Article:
A top Russian diplomat says the United States is quietly rearming the
Georgian military, and he warns the U.S. move will force Moscow to
Deputy Foreign Minister Grigori Karasin leveled the accusation Wednesday in Moscow. He did not describe the weapons, nor indicate what form Russia's response would take.
A top Russian general says Moscow is not planning any offensive in the Caucasus as the anniversary of last year's brief war with Georgia approaches on Friday. However, General Anatoly Nogovitsin says Russia's armed forces are alarmed by Georgia's military buildup.
U.S. Assistant Secretary of Defense Alexander Vershbow told a U.S. Senate panel Tuesday that U.S. resources are currently aimed at training Georgian forces. But he said other forms of help could be offered in the future.
Tuesday, President Barack Obama and Russian counterpart Dmitri Medvedev spoke by telephone about reducing tensions in Georgia.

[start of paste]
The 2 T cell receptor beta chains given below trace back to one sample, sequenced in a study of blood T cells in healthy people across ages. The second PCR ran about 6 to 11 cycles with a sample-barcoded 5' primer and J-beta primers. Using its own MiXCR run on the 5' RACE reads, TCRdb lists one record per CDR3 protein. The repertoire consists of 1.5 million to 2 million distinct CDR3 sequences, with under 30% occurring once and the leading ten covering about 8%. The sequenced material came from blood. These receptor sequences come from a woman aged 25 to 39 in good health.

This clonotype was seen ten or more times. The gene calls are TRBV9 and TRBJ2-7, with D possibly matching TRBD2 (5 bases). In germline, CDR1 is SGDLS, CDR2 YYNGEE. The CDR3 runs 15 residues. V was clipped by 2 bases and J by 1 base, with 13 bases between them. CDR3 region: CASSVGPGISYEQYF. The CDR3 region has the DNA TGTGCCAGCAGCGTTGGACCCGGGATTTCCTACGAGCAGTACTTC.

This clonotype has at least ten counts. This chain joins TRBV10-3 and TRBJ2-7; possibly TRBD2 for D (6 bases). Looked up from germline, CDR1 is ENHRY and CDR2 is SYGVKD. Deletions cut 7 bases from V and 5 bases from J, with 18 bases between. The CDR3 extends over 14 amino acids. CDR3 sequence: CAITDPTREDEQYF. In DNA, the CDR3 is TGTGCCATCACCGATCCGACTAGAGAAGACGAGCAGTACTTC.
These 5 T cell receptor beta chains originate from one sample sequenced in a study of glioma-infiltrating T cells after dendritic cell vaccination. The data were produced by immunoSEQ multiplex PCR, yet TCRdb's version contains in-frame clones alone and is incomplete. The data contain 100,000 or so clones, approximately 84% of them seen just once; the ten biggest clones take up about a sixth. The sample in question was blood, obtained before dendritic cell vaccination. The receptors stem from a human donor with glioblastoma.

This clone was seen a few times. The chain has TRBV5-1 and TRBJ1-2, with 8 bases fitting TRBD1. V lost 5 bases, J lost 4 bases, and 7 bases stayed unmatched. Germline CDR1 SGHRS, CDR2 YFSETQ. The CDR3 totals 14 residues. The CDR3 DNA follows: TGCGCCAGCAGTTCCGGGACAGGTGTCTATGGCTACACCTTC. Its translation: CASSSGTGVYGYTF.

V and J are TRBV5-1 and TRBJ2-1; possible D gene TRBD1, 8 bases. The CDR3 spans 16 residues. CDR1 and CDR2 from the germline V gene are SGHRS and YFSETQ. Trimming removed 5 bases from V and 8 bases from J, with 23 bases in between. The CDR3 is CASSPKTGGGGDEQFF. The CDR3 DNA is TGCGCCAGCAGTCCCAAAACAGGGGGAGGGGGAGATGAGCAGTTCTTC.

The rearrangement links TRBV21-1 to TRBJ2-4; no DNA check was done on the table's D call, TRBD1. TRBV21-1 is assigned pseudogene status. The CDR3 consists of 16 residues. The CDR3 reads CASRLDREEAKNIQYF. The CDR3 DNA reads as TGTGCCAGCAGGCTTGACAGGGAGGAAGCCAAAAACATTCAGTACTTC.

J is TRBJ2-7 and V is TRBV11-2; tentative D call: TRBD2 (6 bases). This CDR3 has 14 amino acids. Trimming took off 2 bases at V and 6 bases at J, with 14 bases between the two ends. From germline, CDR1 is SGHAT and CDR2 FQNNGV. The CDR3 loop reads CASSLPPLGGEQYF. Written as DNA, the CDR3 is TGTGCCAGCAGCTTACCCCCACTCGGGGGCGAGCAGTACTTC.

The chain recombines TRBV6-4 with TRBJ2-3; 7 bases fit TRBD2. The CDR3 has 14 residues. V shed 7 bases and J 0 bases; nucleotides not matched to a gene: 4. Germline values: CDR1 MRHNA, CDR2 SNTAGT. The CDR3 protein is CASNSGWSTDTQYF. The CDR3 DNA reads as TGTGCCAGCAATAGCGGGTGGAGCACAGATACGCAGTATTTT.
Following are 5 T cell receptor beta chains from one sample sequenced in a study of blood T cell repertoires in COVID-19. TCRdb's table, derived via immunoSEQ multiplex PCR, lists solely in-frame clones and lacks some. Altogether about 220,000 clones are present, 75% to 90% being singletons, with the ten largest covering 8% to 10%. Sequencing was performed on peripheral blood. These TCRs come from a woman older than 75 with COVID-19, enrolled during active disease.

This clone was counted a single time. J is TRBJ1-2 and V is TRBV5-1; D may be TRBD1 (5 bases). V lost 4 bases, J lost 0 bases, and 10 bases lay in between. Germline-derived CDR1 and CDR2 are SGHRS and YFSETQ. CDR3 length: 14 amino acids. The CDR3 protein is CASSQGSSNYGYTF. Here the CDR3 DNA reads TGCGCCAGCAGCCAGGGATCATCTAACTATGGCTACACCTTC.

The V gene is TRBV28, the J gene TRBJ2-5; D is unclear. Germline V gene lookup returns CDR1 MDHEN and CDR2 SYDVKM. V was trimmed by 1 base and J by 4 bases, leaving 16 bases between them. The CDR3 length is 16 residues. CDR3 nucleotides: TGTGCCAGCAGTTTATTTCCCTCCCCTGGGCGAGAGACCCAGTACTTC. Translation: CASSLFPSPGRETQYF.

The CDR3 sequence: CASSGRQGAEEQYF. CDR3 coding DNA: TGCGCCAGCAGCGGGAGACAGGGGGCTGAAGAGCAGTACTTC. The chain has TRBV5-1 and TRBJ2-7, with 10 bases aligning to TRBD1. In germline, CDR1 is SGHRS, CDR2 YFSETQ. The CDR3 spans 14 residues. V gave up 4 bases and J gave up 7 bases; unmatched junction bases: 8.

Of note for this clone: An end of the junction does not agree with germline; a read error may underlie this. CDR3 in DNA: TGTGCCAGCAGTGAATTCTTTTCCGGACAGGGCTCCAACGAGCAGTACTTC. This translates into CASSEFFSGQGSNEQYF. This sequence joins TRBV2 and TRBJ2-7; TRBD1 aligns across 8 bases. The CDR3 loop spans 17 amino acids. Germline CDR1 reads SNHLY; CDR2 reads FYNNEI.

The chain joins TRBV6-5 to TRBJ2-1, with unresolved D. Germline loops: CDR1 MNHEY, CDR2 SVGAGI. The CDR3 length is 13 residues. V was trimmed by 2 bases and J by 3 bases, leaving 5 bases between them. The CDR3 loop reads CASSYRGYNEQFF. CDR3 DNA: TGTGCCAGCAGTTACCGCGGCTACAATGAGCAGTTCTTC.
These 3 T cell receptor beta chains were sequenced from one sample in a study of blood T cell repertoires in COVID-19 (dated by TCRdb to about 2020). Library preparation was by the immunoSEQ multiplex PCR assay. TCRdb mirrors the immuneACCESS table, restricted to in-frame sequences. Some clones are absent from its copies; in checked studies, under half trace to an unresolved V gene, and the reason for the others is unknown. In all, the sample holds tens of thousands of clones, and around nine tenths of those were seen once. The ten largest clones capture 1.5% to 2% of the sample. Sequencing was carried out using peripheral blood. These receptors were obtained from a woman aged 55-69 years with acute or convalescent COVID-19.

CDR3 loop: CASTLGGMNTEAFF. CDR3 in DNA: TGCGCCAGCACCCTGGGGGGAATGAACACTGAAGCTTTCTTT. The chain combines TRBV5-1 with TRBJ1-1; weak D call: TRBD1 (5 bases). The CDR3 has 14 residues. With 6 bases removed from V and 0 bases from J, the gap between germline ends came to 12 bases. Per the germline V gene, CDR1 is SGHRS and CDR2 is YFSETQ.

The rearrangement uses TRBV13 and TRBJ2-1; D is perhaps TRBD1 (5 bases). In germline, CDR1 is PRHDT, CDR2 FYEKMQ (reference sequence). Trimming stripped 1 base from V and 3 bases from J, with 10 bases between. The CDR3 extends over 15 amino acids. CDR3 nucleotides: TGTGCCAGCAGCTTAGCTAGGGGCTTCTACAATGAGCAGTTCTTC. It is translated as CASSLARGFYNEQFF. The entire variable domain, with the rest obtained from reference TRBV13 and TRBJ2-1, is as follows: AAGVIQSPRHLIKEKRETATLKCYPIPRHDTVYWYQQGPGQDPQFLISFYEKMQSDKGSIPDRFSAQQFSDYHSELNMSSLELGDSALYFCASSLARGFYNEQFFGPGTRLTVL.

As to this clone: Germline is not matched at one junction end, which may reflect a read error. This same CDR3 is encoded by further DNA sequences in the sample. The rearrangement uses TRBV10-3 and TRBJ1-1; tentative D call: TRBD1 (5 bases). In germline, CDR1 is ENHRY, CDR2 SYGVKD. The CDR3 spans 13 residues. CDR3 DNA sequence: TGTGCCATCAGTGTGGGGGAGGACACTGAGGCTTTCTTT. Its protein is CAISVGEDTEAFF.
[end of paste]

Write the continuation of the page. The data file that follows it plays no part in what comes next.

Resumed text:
U.S. Vice President Joe Biden also telephoned Georgian President Mikheil Saakashvili. Biden stressed the need to avoid actions that could further destabilize the region.
Moscow has warned it will use "all available force" to protect the pro-Russian populations of South Ossetia and a second breakaway territory, Abkhazia.
Georgian President Saakashvili told the Reuters news agency Sunday that he knows Georgia can not use the military to retake control of South Ossetia or Abkhazia.
Russian forces swept into Georgia August 7, 2008, following Georgian attempts to regain control of breakaway South Ossetia by force. Georgia said it only shelled South Ossetian targets after Russian forces invaded.
Russian Foreign Minister Sergei Lavrov Wednesday called the war an "unforgiveable adventure" launched by Mr. Saakashvili. He told Russian television hundreds of lives were lost in the conflict, which he described as a tragedy for the Georgian people.
Moscow later recognized both territories as independent countries, despite strong protests from Western governments.